Idge refreshes Maldivian life
The bridge has also generated new job opportunities for Maldivians.
There were no traffic lights and few traffic police in Male before the construction of the bridge. Now, traffic lights have been installed at both ends and there are bridge traffic police.
Traffic police officer Aleena has been working on the China-maldives Friendship Bridge for eight months. She said, “When I first started on the bridge, I felt that many young people didn’t pay much attention to traffic lights. Now they are very disciplined.”
Yoosuf Rafeeu, previously a taxi driver, became a double-decker bus driver after the Maldivian government opened the Greater Male Bus Terminal (GMBT) last year.
“There are 23 buses in the GMBT, eight of which are double-decker buses. I am proud to be a rare double-decker bus driver in the Maldives,” he said.
Bridge engineer Mohamed Shafeeu studied civil engineering in Malaysia and has worked in the ports and terminals of the Maldives. In 2017, he became responsible for the quality management of the bridge after joining a relevant government department.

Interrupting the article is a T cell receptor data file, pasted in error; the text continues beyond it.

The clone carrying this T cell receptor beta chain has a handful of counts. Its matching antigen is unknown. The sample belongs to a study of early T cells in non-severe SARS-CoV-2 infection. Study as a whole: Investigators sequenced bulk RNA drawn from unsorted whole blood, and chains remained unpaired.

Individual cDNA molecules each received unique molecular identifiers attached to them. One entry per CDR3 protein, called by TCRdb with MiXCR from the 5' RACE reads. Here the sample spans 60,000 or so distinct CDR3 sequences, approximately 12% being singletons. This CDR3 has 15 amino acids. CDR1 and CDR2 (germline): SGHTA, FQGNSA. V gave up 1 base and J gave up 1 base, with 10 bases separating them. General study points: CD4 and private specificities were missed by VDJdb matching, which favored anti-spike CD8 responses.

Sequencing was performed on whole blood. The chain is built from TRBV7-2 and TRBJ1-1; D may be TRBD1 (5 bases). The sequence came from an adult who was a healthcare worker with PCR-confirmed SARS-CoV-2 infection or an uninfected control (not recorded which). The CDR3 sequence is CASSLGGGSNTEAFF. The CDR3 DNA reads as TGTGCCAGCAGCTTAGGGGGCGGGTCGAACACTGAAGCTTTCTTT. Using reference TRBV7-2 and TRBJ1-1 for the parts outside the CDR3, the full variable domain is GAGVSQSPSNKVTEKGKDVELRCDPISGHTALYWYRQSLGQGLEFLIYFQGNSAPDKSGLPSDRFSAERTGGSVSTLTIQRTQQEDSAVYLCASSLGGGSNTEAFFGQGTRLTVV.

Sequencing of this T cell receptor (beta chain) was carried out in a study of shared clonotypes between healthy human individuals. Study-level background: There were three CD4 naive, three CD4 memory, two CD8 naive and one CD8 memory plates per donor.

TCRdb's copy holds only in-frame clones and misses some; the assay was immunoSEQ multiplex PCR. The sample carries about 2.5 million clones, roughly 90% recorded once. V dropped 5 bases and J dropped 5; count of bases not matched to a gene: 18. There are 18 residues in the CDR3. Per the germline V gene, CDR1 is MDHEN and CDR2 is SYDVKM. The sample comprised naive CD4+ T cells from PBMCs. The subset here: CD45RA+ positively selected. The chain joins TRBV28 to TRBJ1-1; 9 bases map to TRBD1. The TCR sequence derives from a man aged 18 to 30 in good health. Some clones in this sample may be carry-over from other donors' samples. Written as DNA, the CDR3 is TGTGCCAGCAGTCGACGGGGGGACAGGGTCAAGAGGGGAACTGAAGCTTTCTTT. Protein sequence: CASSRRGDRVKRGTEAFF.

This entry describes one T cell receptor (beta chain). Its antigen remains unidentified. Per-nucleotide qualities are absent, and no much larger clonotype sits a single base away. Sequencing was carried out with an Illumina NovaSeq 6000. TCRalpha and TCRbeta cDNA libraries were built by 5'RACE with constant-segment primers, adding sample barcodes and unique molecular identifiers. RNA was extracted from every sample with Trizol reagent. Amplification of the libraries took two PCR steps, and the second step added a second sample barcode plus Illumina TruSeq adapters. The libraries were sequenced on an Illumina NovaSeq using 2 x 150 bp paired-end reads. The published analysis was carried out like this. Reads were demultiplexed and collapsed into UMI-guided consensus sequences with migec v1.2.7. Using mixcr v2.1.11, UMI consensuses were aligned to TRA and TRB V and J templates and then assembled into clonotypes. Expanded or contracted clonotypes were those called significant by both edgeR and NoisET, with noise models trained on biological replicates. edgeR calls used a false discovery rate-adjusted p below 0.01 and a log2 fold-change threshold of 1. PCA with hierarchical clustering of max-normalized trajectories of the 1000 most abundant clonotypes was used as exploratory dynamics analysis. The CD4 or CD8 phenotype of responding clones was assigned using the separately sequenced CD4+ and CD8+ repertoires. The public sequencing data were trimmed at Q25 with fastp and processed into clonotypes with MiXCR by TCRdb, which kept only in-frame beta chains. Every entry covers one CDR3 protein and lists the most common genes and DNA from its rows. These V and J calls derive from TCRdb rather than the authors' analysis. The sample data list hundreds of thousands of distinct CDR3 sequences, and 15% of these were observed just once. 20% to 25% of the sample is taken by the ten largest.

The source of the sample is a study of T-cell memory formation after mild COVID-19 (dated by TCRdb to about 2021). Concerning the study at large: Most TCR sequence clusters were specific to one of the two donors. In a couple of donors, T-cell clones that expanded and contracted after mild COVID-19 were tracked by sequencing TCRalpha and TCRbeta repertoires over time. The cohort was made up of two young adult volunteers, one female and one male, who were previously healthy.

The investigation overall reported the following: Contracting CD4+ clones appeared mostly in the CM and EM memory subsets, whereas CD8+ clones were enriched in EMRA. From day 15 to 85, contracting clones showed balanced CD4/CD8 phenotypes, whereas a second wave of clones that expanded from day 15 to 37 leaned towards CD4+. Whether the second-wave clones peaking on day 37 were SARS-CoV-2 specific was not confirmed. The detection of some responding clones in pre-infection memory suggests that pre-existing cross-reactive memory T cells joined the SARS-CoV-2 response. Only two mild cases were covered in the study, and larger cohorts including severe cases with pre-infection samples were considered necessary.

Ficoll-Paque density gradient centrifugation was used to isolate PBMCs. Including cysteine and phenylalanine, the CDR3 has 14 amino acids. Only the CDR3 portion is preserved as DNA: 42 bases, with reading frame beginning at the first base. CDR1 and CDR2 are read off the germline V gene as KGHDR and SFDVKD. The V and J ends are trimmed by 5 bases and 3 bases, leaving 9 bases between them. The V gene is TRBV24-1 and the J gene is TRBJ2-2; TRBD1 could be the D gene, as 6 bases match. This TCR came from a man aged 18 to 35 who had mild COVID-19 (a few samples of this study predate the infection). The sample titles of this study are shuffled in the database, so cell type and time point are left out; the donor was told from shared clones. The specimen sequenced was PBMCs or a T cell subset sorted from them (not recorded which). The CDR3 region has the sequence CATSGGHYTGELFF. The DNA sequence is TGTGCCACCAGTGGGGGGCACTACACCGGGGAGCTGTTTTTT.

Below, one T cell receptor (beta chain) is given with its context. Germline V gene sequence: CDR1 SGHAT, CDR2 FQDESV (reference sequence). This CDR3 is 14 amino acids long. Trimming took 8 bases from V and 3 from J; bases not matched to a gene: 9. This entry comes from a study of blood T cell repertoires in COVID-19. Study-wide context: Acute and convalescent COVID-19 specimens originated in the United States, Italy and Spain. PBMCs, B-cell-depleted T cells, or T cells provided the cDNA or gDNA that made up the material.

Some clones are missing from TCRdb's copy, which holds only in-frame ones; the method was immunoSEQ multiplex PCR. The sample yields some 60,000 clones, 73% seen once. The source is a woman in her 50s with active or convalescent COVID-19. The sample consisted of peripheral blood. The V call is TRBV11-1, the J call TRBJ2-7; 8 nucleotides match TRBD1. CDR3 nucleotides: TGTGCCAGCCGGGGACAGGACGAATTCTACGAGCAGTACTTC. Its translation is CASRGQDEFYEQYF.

“Compared with the port and dock projects, the construction of this bridge is more difficult. The engineers in China are very dedicated, and their hard work allows us to enjoy a happy crossisland life,” he said.
Construction of the bridge was first agreed upon by China and the Maldives in September 2014. Ground was officially broken in March 2016 and the bridge was completed in July 2018.
As part of the agreement, the project, which was built at a cost of 1.26 billion yuan ($184.44 million), was largely funded by China through direct aid and discounted loans to the Maldives.
The Maldivian government shouldered the balance, according to a statement from the contractor, CCCC Second Harbor Engineering Company, a unit of the China Communications Construction Company.